“FCA was desperate”

The industry’s greatest proponent of consolidation, FCA has been a bride in search of a willing groom for years. Advances were however rebuffed time and again by rivals like General Motors, which was repelled by its lack of investment in new product and technologies and the weak equity of its brand portfolio led by titular Fiat and Chrysler.

In a more recent case this summer, FCA itself called off wedding plans with Renault after realizing that marrying into the family would mean it was stuck with a meddling French state as an in-law.

“FCA was desperate. They have big issues to solve and alone they could not do it,” said Juan Felipe Munoz-Vieira, a senior analyst at industry research group JATO Dynamics, describing PSA as a natural partner. “If it wasn’t Renault, it was going to be someone else and there are very few options left.”

Indeed, the two deals are in their broad brushstrokes so similar that FCA could almost recycle its plans: a side-by-side comparison indicate both proposals would create an entity with 8.7 million vehicles sold, revenue of 170 billion euros ($189 billion) and operating profit of over 10 billion euros with 80 percent of the savings achieved after four years. There would also be an even split of 50-50 ownership structure presided over by an 11-person governance board.

The one major difference is the overall synergy savings target: whereas FCA estimated savings of more than 5 billion euros for the now aborted Renault deal, the new deal with PSA would come in a bit lower, at closer to 3.7 billion euros.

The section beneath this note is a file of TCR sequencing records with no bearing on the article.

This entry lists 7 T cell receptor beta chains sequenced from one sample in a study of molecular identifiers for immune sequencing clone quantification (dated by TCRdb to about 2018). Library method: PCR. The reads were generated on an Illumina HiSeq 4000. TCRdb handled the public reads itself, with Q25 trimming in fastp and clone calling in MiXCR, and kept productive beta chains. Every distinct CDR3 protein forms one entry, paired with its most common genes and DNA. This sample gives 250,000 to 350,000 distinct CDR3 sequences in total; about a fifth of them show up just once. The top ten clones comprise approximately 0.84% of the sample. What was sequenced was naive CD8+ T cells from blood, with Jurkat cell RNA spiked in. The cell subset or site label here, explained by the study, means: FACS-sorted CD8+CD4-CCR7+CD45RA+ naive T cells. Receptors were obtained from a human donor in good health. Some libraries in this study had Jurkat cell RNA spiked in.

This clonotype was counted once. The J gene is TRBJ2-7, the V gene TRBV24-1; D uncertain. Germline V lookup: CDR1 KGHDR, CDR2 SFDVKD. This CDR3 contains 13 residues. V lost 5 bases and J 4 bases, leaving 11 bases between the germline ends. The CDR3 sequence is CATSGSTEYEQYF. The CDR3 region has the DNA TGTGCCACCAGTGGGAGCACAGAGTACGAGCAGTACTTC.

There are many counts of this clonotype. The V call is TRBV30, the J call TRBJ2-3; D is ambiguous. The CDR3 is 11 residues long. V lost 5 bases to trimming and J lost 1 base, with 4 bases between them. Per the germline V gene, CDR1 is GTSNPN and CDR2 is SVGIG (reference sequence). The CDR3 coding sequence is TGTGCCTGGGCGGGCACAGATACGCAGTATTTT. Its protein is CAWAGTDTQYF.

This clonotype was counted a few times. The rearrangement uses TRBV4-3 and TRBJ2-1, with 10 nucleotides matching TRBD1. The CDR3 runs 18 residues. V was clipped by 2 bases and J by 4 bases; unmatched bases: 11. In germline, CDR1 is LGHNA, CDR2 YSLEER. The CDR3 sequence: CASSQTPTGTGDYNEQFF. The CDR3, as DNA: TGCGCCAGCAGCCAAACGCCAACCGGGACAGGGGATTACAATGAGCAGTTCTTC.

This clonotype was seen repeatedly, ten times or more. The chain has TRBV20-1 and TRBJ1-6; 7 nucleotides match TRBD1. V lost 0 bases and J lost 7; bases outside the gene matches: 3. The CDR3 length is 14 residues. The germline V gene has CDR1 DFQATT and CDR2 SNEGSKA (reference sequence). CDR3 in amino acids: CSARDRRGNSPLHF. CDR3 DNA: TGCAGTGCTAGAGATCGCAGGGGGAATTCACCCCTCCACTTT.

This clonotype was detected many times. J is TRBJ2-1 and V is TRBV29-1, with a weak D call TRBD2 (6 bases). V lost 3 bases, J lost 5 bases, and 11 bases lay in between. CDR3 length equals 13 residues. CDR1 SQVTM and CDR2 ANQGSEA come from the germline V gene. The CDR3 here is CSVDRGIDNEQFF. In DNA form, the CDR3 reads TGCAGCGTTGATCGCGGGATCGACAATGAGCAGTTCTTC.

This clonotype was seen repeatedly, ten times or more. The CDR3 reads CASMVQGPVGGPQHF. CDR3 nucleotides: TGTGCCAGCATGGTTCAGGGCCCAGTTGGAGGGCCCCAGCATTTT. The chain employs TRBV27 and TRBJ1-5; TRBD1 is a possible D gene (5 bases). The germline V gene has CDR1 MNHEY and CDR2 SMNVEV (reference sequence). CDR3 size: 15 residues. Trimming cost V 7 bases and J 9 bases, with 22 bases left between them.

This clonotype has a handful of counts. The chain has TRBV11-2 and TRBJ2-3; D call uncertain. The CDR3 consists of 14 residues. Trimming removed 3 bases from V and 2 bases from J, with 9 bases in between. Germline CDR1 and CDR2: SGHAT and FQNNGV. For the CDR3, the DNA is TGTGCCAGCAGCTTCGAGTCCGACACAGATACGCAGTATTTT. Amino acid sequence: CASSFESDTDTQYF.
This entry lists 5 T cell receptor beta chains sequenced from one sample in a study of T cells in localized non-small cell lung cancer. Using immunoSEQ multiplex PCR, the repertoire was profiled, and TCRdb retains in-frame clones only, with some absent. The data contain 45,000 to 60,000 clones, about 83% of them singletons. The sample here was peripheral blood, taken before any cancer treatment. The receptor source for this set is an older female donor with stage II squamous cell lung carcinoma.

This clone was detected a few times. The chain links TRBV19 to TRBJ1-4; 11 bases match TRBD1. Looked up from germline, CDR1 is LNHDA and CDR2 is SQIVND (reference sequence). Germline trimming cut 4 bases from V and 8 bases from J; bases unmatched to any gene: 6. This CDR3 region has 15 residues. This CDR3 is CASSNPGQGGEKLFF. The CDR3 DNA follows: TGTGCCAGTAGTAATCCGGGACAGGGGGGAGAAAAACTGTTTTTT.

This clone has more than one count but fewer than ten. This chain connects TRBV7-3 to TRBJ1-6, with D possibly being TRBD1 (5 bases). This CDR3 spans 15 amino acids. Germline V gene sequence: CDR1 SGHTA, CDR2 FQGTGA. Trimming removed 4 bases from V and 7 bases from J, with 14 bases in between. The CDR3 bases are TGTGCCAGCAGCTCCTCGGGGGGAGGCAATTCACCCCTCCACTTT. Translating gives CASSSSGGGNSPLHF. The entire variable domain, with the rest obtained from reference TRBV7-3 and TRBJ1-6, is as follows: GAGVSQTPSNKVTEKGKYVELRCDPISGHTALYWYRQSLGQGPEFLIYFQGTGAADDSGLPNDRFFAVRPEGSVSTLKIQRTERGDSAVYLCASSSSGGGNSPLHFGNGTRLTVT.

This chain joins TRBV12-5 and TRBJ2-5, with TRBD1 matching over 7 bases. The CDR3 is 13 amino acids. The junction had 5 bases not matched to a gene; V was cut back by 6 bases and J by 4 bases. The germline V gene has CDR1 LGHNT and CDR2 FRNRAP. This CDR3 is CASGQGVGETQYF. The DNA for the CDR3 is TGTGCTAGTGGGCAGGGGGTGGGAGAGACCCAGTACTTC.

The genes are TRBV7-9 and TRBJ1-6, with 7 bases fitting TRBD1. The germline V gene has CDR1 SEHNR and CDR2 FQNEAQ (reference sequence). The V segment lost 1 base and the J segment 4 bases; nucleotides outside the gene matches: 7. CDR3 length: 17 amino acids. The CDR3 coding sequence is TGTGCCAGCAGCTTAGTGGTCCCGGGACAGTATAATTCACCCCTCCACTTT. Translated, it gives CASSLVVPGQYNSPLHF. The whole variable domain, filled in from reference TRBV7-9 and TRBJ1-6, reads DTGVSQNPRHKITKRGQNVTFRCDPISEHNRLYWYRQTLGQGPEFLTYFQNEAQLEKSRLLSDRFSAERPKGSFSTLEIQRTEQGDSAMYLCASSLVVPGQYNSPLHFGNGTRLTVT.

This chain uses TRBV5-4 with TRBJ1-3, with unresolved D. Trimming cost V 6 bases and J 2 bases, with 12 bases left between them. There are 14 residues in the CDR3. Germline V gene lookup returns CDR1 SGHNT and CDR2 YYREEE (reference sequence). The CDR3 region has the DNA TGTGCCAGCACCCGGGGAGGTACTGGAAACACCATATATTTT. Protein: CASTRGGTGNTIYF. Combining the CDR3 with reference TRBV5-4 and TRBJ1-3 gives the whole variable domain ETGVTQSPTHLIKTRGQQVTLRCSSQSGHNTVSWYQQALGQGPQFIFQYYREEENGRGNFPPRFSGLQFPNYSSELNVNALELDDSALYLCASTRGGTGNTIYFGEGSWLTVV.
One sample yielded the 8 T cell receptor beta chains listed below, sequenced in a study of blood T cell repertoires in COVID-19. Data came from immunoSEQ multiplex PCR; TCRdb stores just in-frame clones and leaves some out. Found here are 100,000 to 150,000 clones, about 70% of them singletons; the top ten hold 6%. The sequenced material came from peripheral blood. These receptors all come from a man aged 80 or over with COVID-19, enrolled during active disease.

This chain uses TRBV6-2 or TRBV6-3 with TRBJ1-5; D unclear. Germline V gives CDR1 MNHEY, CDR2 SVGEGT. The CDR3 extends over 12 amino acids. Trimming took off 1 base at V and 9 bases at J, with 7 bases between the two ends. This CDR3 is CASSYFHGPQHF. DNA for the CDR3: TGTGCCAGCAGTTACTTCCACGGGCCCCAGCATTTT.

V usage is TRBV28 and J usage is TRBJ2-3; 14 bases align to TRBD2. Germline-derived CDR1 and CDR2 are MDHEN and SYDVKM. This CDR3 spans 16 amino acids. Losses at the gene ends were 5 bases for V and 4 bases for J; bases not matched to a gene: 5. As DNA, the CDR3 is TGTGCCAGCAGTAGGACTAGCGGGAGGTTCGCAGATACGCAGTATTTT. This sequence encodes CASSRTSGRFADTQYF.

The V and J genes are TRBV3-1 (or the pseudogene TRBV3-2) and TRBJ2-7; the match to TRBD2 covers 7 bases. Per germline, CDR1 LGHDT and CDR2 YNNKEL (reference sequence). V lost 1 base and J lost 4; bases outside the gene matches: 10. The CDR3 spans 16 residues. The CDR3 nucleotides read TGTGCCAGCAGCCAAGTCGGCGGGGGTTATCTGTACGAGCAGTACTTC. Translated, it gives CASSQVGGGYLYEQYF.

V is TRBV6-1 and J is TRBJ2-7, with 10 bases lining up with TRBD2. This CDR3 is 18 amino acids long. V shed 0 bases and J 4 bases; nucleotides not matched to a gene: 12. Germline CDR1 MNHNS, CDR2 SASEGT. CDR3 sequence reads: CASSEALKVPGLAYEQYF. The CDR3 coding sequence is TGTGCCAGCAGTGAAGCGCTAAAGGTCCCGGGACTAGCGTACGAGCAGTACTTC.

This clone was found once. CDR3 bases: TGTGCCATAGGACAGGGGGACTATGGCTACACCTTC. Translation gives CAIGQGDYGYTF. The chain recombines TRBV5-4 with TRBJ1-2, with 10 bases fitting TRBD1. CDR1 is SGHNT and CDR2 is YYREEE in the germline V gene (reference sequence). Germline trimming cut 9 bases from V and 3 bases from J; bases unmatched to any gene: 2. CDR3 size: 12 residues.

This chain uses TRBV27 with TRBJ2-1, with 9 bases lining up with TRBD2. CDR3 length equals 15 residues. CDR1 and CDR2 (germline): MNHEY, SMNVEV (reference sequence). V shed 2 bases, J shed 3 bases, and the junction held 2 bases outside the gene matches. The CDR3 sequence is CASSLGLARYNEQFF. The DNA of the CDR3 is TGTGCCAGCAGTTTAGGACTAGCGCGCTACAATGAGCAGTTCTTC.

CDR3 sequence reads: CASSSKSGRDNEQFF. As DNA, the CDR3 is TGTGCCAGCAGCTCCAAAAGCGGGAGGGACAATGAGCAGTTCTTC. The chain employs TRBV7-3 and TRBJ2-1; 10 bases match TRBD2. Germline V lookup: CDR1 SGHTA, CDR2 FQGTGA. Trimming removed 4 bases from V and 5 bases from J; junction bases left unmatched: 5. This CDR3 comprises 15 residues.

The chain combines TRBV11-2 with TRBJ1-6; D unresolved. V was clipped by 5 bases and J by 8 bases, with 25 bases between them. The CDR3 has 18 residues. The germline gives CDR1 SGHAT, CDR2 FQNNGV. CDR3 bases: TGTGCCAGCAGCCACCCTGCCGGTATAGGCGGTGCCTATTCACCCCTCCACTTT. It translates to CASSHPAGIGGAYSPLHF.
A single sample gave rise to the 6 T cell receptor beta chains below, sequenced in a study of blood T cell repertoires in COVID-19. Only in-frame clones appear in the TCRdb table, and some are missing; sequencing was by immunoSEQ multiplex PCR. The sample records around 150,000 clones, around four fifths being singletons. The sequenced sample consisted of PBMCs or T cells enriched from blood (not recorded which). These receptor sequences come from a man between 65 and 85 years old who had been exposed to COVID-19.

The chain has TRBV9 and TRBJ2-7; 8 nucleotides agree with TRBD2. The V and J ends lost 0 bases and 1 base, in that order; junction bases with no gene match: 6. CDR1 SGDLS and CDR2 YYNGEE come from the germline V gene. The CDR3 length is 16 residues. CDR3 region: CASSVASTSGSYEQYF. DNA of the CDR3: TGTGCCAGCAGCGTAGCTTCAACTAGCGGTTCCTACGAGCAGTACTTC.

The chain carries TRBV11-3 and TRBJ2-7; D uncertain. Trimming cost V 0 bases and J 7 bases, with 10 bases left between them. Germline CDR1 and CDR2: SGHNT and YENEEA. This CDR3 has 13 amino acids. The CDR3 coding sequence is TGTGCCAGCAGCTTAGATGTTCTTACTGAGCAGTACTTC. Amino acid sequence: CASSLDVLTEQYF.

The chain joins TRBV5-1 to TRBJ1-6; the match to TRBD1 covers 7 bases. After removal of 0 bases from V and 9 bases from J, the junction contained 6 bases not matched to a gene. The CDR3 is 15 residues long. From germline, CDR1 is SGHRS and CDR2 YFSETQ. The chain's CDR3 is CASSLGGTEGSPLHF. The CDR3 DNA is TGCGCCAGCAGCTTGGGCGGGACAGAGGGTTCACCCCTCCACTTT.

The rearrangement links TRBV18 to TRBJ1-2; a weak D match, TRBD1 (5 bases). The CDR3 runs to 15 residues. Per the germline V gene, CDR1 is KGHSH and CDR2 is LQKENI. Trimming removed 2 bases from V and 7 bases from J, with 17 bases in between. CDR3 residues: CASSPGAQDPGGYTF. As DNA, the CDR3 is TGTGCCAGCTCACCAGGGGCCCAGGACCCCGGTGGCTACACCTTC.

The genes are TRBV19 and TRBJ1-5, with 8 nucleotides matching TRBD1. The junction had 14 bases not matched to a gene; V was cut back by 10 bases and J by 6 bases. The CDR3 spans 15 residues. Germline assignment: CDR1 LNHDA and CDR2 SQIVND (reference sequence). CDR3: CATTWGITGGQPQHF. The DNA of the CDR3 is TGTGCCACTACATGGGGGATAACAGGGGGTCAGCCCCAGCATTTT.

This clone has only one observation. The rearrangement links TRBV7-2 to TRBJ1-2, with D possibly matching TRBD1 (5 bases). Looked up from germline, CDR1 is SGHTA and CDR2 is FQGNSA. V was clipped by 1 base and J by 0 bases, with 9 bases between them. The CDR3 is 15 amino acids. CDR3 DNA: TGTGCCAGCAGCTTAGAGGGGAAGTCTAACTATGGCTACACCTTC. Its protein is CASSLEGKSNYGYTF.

“The best thing about this merger is they will dominate two of the most profitable segments in Europe in SUVs and light commercial vehicles, but there are issues that the merger doesn’t solve, like their very poor presence in China,” said JATO’s Munoz.

Neither group has succeeded to gain a foothold in China and PSA’s finance chief admitted last week that its problems in the region run so deep it barely matters how the Chinese market performs as it first line of business is to sort out the operations there.

In Tavares, FCA finds its new Marchionne

PSA Group CEO Carlos Tavares, who seems to have fixed the Opel business he acquired in August 2017, is set to run the company and serve as the unofficial sixth board member for PSA.

He could now go down in history for saving not one carmaker like former mentor Carlos Ghosn, or even two like the late-FCA CEO Sergio Marchionne, but three in succession: PSA, Opel and FCA.

“In our view Carlos Tavares is probably the best automotive CEO in the world at the moment given what he managed to achieve at Peugeot. When he took over in 2014 it was effectively a bankrupt company and now it’s making some of the best margins globally,” said Hadjiantonis. “If there’s someone out there that can manage this level of complexity, it’s probably him.”